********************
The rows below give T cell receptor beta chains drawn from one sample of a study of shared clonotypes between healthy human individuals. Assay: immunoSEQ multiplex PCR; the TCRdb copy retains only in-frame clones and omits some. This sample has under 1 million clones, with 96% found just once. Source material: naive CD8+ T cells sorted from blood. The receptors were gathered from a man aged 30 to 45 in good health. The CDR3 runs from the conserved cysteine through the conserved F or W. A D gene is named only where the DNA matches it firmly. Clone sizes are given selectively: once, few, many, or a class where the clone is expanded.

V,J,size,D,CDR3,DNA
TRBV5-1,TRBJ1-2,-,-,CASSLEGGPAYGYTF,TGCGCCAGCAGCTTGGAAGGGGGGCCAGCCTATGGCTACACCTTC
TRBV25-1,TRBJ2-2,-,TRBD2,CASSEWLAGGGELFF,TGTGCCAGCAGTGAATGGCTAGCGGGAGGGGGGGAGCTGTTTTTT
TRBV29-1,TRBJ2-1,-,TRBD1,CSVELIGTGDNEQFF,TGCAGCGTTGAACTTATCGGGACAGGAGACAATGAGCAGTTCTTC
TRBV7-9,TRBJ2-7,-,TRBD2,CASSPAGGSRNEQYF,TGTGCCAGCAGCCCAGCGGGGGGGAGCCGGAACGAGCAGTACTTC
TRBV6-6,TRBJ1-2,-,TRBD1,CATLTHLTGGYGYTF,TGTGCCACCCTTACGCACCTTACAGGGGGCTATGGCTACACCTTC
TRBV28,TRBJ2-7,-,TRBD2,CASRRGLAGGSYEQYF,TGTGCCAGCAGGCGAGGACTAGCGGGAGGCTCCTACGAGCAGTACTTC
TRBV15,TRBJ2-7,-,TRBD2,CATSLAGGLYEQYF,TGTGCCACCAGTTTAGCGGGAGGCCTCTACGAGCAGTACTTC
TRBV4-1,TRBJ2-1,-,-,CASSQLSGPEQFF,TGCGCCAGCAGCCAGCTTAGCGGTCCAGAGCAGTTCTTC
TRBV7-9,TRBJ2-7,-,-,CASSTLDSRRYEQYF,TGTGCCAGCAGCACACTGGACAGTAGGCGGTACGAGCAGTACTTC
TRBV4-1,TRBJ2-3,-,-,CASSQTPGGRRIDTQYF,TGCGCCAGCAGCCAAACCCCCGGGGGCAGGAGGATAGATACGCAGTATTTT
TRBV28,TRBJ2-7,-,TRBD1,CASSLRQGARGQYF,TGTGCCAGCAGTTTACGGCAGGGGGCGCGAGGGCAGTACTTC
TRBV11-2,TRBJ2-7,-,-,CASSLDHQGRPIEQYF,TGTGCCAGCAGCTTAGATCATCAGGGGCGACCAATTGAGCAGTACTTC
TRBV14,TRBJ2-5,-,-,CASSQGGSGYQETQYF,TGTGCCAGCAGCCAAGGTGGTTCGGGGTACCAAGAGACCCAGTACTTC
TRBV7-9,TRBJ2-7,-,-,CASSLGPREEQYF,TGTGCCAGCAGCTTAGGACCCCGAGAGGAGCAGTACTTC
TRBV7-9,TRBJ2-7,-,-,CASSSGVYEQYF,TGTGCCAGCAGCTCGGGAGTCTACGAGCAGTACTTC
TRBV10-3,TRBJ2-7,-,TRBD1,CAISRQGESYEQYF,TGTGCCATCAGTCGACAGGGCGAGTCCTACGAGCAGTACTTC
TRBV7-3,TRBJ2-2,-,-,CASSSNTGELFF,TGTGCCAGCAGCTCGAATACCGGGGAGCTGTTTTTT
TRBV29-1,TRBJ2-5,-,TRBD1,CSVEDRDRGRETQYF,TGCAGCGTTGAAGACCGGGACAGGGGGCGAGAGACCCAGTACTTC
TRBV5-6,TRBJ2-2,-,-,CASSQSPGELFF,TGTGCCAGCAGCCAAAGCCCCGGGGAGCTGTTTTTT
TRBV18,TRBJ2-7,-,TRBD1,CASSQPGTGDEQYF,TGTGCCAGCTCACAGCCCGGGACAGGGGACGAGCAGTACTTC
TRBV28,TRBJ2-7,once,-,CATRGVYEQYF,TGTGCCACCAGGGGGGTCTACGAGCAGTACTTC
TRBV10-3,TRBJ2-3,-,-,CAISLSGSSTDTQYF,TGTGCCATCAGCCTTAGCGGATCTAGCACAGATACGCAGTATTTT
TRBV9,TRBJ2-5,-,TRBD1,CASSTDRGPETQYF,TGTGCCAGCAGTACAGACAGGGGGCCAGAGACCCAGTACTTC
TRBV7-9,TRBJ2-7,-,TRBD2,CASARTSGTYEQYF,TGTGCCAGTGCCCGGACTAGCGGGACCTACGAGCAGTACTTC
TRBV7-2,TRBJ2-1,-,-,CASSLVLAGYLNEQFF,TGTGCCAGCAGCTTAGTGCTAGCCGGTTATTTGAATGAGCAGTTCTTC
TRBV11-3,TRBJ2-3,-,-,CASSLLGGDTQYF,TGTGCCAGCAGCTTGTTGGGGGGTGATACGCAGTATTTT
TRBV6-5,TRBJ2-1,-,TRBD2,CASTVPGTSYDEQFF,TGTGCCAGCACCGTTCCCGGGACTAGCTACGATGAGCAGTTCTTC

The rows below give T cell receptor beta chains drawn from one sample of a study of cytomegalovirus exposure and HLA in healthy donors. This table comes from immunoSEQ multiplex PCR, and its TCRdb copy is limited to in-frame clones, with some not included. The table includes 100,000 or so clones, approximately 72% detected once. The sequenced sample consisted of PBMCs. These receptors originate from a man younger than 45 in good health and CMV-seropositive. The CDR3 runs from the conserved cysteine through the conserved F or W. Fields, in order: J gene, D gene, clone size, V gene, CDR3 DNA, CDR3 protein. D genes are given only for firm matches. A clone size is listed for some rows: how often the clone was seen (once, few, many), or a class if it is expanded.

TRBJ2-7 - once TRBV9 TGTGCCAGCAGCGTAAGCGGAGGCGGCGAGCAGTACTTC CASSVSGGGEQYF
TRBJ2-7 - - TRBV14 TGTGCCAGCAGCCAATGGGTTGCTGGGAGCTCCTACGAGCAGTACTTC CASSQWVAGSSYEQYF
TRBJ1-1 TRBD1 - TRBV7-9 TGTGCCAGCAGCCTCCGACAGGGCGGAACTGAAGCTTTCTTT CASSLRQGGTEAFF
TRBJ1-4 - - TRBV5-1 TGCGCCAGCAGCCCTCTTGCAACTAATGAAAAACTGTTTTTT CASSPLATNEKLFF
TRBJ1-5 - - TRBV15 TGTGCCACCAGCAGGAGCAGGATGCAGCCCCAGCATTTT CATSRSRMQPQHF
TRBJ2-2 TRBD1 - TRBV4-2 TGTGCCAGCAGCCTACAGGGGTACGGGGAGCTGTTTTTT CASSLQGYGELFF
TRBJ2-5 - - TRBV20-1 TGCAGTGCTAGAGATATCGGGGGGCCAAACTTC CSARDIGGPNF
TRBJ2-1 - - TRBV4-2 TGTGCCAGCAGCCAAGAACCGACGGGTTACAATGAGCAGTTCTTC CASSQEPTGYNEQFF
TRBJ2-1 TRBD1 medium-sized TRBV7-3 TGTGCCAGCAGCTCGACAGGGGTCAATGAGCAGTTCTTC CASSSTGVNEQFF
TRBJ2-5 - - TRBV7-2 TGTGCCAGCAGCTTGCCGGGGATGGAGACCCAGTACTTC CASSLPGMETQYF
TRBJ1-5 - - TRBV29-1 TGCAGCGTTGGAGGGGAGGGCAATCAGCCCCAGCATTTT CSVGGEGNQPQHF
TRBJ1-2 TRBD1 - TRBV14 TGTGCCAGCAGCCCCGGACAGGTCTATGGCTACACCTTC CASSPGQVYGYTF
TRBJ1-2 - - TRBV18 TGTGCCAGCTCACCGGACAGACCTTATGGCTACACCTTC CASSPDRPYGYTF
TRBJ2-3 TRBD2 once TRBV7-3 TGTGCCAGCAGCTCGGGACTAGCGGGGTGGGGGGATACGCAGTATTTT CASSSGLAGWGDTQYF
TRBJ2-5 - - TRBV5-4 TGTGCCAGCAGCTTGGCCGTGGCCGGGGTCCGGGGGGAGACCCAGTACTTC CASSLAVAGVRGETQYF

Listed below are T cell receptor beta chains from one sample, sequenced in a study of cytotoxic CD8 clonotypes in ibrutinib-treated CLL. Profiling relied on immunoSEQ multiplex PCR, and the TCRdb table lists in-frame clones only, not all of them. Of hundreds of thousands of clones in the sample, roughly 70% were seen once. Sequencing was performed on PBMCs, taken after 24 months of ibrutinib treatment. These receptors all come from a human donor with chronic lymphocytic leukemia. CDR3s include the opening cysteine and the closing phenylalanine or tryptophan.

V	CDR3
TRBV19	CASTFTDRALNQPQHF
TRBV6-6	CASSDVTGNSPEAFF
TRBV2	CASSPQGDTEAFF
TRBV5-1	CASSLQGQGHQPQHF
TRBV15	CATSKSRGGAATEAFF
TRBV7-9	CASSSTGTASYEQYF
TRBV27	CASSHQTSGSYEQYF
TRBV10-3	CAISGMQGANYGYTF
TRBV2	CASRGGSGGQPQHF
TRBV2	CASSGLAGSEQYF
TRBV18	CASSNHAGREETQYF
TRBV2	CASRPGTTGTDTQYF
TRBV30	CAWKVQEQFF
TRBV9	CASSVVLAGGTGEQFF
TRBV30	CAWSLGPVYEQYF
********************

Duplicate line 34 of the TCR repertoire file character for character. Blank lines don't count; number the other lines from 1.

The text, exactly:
TRBJ1-4 - - TRBV5-1 TGCGCCAGCAGCCCTCTTGCAACTAATGAAAAACTGTTTTTT CASSPLATNEKLFF